Smith, 309 S.W.3d at 12, 16. The court of criminal appeals criticized the court of appeals for concluding that article 21.15's requirement was “met by the assertion that appellant ‘exposed his penis and masturbated’ while he was ‘reckless about whether another person was present who would be offended and alarmed by the act.’ ” Id. at 13. According to the court of criminal appeals, this conclusion was “flawed” and “did not cure the defect [it had] recognized in Gengnagel.” Smith, 309 S.W.3d at 16. The court of criminal appeals explained that “[t]he information would have sufficiently apprised [the defendant] of the act or acts constituting recklessness if the State had alleged that [the defendant] exposed his penis and masturbated in a public place.” Id. The court noted that this circumstance “is what the State ultimately showed at trial.” Id.

Similarly, in State v. Rodriguez, 339 S.W.3d 680, 685 (Tex. Crim. App. 2011), the court of criminal appeals held that in a reckless discharging of a firearm case, the charging instrument did not comply with article 21.15. The information alleged that the defendant recklessly discharged a firearm “by pulling the trigger on a firearm which contained ammunition and was operable.” Id. at 681. The court of criminal appeals reasoned that “[e]veryone who discharges a firearm pulls the trigger, and every firearm that is discharged contains ammunition and is operable if it discharges.” Id. Thus, the court explained the State had, “in essence, pled a tautology: The defendant recklessly discharged a firearm because he discharged a firearm.” Id. at 681-82. The court explained that a person shooting at a robber or rapist climbing into his bedroom window could be prosecuted under the State's pleading. Id. at 682. “If he shoots at a rattlesnake lying in the bushes beside his home, he is liable to be prosecuted under this information.” Id. “Surely that is not the law.” Id. “These are not necessarily reckless acts.” Id. “They may be entirely appropriate and lawful acts under the particular circumstances.” Id. “It is only when the defendant is reckless in the manner or circumstances under which he ‘pull[s] the trigger on a firearm which contained ammunition and was operable’ that he is criminally liable.” Id.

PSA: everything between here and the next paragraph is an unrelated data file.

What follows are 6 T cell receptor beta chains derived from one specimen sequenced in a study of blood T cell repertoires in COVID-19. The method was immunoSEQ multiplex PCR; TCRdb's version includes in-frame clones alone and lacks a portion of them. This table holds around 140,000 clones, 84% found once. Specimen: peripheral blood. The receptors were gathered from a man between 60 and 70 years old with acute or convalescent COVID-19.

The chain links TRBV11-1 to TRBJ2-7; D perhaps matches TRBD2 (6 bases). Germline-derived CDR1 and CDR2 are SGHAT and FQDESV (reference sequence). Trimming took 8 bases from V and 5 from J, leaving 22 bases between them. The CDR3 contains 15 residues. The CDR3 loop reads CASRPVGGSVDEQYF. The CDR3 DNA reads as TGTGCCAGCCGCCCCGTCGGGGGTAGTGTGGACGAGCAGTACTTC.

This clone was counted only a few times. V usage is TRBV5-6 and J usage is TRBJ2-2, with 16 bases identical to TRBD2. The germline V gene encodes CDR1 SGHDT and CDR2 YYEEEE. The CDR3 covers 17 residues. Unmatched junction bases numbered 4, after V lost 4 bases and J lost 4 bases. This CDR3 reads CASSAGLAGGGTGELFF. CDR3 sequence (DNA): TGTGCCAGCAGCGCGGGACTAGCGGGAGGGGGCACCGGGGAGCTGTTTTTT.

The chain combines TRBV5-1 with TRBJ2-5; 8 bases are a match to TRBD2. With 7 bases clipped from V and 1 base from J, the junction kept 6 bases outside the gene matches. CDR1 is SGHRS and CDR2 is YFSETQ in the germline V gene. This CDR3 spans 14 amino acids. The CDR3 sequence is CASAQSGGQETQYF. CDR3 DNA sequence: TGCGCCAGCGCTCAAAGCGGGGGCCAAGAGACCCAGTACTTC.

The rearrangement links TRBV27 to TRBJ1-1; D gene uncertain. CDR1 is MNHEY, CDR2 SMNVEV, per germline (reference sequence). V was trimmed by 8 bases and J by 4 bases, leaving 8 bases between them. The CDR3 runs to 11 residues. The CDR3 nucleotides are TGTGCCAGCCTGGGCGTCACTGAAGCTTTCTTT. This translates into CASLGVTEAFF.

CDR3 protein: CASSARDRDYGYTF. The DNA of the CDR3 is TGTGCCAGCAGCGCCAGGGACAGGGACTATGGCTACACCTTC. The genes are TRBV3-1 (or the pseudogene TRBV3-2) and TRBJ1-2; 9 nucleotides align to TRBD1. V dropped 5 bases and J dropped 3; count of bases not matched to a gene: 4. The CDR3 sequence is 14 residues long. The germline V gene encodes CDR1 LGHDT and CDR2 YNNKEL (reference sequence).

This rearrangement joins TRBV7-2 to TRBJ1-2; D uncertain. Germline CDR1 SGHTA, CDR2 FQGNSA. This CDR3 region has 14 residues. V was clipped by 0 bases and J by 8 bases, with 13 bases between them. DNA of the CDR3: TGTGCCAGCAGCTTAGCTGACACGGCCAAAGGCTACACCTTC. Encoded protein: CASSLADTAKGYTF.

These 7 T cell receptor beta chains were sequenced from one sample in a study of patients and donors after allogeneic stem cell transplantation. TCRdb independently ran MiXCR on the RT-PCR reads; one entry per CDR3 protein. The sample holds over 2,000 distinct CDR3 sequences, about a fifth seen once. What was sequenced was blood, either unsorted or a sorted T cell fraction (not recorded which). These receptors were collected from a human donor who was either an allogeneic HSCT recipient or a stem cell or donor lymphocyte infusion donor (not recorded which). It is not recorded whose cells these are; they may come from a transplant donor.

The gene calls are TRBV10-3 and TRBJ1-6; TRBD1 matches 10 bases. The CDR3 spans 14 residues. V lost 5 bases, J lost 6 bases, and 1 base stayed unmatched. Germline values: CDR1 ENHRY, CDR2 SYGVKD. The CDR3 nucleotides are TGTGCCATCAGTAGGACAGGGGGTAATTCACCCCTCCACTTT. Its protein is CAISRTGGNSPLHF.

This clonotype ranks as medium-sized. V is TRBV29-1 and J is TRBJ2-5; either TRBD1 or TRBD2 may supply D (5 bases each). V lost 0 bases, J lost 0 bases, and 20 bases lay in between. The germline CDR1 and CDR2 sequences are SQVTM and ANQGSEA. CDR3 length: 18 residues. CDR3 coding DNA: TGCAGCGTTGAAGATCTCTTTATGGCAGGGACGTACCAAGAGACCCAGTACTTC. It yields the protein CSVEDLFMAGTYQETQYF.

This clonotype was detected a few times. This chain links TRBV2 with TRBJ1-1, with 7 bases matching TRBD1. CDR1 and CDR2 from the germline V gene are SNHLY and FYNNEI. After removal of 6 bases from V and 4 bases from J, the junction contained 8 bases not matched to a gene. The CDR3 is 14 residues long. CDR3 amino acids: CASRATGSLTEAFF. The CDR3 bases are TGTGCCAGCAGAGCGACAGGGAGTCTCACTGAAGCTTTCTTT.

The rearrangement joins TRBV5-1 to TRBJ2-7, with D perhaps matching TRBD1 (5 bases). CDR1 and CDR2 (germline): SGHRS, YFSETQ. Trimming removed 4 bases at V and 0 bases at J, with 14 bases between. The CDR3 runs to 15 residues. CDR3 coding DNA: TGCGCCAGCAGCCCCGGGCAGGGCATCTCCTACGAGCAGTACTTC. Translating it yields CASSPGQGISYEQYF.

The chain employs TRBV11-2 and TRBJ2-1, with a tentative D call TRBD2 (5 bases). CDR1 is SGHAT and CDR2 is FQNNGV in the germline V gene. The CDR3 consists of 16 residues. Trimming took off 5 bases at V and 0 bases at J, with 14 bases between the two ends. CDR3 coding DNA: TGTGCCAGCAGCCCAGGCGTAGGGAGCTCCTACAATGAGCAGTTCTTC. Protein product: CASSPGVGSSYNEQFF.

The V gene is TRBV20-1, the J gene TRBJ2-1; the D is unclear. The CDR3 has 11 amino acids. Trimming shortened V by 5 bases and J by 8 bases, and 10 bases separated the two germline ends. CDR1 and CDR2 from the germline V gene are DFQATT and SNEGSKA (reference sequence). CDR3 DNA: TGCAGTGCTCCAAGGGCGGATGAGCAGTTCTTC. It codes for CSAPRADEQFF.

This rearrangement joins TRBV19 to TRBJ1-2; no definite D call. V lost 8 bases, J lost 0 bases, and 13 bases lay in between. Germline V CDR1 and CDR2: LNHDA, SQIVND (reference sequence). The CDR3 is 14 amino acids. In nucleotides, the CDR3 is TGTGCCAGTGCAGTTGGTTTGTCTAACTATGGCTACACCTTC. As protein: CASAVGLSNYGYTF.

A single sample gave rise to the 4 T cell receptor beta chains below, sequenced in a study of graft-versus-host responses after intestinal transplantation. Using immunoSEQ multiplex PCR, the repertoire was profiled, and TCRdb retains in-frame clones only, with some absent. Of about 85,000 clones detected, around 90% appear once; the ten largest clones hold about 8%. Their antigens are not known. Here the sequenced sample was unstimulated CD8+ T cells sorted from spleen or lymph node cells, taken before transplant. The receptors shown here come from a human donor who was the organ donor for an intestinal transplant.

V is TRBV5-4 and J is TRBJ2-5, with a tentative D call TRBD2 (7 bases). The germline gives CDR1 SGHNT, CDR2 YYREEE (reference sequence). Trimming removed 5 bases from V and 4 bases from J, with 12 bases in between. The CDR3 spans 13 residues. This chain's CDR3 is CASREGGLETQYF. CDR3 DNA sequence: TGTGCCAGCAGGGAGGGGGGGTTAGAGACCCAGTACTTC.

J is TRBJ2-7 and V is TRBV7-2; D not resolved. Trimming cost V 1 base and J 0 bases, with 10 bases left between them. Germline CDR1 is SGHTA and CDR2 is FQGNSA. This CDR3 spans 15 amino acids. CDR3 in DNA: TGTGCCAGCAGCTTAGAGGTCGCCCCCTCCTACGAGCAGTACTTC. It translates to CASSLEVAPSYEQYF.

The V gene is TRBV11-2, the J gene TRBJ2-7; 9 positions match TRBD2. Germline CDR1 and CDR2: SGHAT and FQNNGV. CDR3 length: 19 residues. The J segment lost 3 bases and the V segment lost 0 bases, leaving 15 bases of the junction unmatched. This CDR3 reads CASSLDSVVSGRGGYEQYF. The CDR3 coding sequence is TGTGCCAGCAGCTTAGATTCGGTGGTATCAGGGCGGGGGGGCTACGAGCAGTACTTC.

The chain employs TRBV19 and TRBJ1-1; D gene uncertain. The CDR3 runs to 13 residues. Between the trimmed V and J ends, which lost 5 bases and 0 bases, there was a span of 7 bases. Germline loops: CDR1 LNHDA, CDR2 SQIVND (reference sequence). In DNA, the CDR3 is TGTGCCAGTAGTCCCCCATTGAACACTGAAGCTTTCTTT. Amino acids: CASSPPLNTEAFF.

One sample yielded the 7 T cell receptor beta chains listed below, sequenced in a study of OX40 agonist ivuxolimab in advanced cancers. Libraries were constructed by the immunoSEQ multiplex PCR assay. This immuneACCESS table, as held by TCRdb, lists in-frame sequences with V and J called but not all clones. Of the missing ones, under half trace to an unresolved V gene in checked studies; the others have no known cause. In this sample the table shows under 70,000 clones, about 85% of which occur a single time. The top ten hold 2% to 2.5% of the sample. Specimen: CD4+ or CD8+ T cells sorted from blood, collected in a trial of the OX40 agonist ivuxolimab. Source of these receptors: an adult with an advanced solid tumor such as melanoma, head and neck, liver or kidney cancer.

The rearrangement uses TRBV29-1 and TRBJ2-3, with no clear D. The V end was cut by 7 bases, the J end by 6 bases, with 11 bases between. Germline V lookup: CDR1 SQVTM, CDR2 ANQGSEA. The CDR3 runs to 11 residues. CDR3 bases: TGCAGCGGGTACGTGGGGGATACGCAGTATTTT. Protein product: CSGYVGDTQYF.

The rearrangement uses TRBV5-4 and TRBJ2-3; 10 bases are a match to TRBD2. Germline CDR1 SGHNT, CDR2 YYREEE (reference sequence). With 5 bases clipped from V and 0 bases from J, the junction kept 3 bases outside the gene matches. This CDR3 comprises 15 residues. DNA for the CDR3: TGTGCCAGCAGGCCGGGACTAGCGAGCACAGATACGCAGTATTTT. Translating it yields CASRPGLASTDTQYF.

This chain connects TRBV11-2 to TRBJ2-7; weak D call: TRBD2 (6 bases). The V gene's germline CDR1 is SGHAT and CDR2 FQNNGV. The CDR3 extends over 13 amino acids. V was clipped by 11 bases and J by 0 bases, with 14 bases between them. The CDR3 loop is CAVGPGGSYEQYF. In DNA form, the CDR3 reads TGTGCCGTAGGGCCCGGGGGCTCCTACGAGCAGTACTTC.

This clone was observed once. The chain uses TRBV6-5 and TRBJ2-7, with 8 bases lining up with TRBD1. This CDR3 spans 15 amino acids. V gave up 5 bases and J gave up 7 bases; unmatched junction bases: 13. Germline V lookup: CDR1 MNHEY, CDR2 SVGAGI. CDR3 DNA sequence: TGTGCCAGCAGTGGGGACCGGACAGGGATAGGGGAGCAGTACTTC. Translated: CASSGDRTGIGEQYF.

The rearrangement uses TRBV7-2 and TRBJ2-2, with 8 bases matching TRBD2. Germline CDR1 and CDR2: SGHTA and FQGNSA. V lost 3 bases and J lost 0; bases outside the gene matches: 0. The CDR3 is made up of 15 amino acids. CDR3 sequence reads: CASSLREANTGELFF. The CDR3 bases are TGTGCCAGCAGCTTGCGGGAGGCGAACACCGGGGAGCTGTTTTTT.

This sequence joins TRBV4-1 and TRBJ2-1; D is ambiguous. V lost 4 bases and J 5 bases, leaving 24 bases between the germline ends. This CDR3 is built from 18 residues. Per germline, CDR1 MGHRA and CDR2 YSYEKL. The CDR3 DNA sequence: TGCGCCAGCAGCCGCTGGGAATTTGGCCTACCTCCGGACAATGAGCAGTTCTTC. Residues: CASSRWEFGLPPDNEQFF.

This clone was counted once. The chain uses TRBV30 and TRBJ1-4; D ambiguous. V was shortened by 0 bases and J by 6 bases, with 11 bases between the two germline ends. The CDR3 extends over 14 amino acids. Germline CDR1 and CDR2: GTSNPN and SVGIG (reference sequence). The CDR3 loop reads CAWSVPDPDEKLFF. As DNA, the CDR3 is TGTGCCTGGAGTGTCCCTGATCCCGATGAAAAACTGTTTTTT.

According to the court, “when recklessness is an element of the offense, the charging instrument must ‘allege the circumstances of the act which indicate that the defendant acted in a reckless manner.’ ” Id. at 683 (quoting Gengnagel, 748 S.W.2d 229) (emphasis in original). Therefore, the State “must allege something about the setting or circumstances of discharging a firearm within city limits that demonstrates disregard of a known and unjustifiable risk.” Id.

For example, the State might allege “by shooting into the ground in a crowd of people,” or “by shooting a gun in the air in a residential district,” or “by shooting at beer bottles in his backyard in a residential district,” or “by shooting a gun on the grounds of an elementary school,” or “by shooting at a Stop sign in a business district,” or “by shooting into the bushes at a city park.”

Id. at 683-84. “These are the sorts of actions that might entail a known and unjustifiable risk of harm or injury to others, risks that the ordinary person in the defendant's shoes probably would not take.” Id. at 684. Thus, the court held that “the State failed to allege with reasonable certainty the act or circumstance which indicates [the defendant] discharged the firearm in a reckless manner.” Id. at 685.